But the hard lot of the restaurant critic, ancient or modern, remains the same. They still have to eat the food, scribble the words and put up with everyone thinking they could do it better.

4 thoughts on “PITY THE RESTAURANT CRITIC

  1. “The beady, nerdish cybercritic has it easier that the traditional portly, scarlet-cheeked, swollen-nosed, liverish arbiter of the gastronomic landscape. Unlike the traditional media, these new prophets are responsible to no one but themselves. There is no editorial control, no right of redress, no protection against ignorance or corruption. On one level this can be hailed as part of the great democratisation of the media. On the other hand, without proper policing, it leads to chatspeak, trolling, cybernation, lies, damn lies, and worst of all, most of all, unreadability.”
    Perfectly put, but does this apply to food criticism alone. I note the same drift in football journalism.

  2. HI Matthew Enjoyed this thought-provoking insight. Shall ponder. What are your views on AA Gill’s work? I always thought his columns were all about him as theatre, with the restaurants as the props; replaceable ones. An interesting writer, but not a food writer. V PS Have you any photos of you at your time at LMaQS?

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  3. I fear that the Giles Coran’s of this world don’t really enjoy restaurants or even food per se, their reviews are generally some sort of ego trip. I’m very fond of Richard Vines though both personally and professionally, he makes real connections with chefs and still loves the business of eating out.
    Personally speaking the only person on who’s advice I’d get on a place to eat for is Andy Hayler, he’s yet to produce a dud recommendation for me.
    I religiously read your reviews as a teenager, I grew up in post industrial South Yorkshire the son on a (latterly unemployed like every other man I knew) coal miner. I’d never been to a single restaurant in my life outside of the odd sit in at the chip shop and I’d never left Yorkshire until I got my first job. I’d always loved food though, Dad had been a clothes buyer in the late 60s so would visit Italy regularly, we’d have proper ragu and things like ribollita made with veg from the allotment. Reading your reviews was a form of wonderful escapism from the drudgery. So when I got my first months paycheque at my first job I boarded a train to London to eat at The Oak Room, shortly before Marco quit, it was a life changing experience, I walked out of there literally dizzy with excitement (and probably alcohol) a curtain had been opened for me into a magical world. I then went to Pied a terre after your review and experienced food with a level of technical skill that made it seem like alchemy. I was hooked for life and eventually entered the industry as a chef, my first love will always remain eating though, cooking has just been a vehicle to be around food and restaurants for me.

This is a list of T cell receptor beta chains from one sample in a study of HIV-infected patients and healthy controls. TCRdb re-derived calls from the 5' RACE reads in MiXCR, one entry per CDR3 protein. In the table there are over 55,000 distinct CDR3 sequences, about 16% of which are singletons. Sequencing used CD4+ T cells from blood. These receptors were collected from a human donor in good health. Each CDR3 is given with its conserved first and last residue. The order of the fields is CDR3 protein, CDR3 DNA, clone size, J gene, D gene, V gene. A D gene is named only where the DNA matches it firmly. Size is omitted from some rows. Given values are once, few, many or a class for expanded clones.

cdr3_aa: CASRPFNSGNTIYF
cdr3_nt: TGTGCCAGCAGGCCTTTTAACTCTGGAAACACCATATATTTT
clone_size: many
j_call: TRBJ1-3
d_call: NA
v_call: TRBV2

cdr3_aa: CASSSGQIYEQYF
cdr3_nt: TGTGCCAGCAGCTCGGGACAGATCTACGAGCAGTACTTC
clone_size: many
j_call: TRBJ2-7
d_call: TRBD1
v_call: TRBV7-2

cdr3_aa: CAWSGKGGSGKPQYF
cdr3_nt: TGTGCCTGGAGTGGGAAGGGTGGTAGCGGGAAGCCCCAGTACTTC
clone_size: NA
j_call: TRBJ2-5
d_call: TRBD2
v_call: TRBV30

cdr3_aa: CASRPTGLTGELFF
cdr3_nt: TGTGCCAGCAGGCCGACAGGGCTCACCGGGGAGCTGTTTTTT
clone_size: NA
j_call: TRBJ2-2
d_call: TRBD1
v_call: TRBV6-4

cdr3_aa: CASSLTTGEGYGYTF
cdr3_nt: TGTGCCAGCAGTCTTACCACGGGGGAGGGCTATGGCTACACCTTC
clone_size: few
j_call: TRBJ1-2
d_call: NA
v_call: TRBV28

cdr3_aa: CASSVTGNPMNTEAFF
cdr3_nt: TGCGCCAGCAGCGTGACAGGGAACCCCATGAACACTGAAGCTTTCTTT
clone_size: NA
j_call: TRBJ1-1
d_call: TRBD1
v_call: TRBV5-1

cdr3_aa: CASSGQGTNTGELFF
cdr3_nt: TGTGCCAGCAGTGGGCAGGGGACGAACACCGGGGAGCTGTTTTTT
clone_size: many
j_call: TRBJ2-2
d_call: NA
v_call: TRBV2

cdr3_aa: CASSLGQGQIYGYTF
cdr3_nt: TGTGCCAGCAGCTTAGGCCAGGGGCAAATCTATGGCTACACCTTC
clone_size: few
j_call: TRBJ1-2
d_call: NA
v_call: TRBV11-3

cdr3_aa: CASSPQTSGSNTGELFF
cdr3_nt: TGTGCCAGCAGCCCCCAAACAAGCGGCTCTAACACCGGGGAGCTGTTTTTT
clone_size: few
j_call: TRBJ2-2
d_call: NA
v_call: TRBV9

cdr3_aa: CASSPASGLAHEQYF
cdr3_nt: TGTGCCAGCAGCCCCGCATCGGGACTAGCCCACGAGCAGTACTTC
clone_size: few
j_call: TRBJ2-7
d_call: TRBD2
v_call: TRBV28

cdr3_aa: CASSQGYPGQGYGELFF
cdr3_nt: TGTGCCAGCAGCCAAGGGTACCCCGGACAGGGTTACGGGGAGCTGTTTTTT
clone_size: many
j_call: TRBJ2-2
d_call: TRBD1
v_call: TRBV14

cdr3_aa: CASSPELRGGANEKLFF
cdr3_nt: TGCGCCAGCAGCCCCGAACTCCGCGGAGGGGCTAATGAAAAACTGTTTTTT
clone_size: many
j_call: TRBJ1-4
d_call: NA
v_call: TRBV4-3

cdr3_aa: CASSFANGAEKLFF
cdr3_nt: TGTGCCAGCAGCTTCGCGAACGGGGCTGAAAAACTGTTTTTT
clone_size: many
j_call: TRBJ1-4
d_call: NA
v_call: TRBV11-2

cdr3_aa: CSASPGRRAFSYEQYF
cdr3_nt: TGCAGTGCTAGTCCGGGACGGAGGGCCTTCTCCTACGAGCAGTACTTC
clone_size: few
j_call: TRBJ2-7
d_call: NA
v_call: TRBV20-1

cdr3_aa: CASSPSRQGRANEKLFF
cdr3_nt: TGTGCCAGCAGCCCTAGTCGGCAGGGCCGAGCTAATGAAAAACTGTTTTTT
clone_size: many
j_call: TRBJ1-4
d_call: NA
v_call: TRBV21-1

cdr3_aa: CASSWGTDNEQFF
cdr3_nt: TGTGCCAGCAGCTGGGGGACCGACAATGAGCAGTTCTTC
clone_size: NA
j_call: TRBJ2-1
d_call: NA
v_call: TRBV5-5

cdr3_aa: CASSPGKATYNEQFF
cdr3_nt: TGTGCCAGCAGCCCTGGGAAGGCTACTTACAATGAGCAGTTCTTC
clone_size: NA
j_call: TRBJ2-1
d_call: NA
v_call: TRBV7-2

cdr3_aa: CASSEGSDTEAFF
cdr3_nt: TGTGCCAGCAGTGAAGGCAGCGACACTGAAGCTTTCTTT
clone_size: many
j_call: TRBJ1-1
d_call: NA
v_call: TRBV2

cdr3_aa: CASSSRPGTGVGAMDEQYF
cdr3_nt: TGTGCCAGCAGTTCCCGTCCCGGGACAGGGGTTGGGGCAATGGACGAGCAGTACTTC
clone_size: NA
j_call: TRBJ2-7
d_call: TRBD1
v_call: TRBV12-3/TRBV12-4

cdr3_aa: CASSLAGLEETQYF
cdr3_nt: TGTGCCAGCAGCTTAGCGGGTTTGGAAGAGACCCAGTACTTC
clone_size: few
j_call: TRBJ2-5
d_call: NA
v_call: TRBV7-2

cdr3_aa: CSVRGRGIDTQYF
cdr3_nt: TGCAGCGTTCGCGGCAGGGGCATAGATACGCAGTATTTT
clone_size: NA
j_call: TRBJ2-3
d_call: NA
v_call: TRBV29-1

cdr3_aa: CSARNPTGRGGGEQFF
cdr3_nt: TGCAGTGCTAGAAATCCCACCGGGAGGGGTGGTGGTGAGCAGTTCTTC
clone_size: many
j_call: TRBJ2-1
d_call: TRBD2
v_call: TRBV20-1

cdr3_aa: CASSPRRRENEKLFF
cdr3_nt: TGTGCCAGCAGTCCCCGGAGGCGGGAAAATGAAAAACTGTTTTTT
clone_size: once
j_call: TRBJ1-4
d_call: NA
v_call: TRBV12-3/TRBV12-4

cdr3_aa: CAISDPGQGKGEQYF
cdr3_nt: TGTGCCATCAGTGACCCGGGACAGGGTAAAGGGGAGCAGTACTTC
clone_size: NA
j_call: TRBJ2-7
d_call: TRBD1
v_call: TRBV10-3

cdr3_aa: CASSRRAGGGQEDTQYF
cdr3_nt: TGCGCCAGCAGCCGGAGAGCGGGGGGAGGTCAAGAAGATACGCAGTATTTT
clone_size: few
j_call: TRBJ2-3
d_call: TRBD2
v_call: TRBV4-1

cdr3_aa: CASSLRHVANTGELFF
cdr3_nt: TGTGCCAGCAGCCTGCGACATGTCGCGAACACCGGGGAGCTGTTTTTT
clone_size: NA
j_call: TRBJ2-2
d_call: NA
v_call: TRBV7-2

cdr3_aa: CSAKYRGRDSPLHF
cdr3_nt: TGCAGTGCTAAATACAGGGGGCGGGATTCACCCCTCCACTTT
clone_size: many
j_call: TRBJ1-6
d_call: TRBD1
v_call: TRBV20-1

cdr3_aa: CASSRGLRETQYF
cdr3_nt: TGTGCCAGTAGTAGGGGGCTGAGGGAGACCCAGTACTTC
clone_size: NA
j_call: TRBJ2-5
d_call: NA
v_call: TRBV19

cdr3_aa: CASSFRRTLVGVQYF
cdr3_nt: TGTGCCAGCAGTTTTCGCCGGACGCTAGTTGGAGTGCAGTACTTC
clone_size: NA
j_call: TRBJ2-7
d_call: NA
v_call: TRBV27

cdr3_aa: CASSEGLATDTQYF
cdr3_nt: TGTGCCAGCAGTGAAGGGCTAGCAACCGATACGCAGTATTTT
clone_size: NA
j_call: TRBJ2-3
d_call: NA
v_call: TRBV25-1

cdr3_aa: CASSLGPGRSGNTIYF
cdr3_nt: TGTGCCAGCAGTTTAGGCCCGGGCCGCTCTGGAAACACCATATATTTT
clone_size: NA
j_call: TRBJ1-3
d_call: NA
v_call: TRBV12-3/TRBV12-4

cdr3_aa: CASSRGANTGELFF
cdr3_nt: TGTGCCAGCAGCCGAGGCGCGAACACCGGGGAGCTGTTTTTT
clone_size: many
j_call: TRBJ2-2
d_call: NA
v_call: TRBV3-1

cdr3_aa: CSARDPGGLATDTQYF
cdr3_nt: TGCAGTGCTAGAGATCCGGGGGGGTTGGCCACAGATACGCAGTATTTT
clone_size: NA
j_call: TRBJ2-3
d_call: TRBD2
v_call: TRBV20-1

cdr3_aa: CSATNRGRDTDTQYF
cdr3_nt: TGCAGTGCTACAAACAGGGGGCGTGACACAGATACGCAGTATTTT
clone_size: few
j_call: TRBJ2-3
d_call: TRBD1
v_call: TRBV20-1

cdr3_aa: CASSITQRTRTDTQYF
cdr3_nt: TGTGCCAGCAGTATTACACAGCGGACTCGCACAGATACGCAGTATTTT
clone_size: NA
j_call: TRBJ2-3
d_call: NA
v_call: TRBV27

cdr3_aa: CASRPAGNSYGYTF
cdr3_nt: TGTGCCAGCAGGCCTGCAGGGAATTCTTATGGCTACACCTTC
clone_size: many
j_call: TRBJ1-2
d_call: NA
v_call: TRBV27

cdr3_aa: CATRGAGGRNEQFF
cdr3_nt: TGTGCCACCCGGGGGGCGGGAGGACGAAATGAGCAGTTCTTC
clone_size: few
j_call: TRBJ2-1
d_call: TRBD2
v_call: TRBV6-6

1. Thank you so much for your comments and reminiscences. I’m delighted that my reviews were a portal into another world. I often thought that they were that for me, too.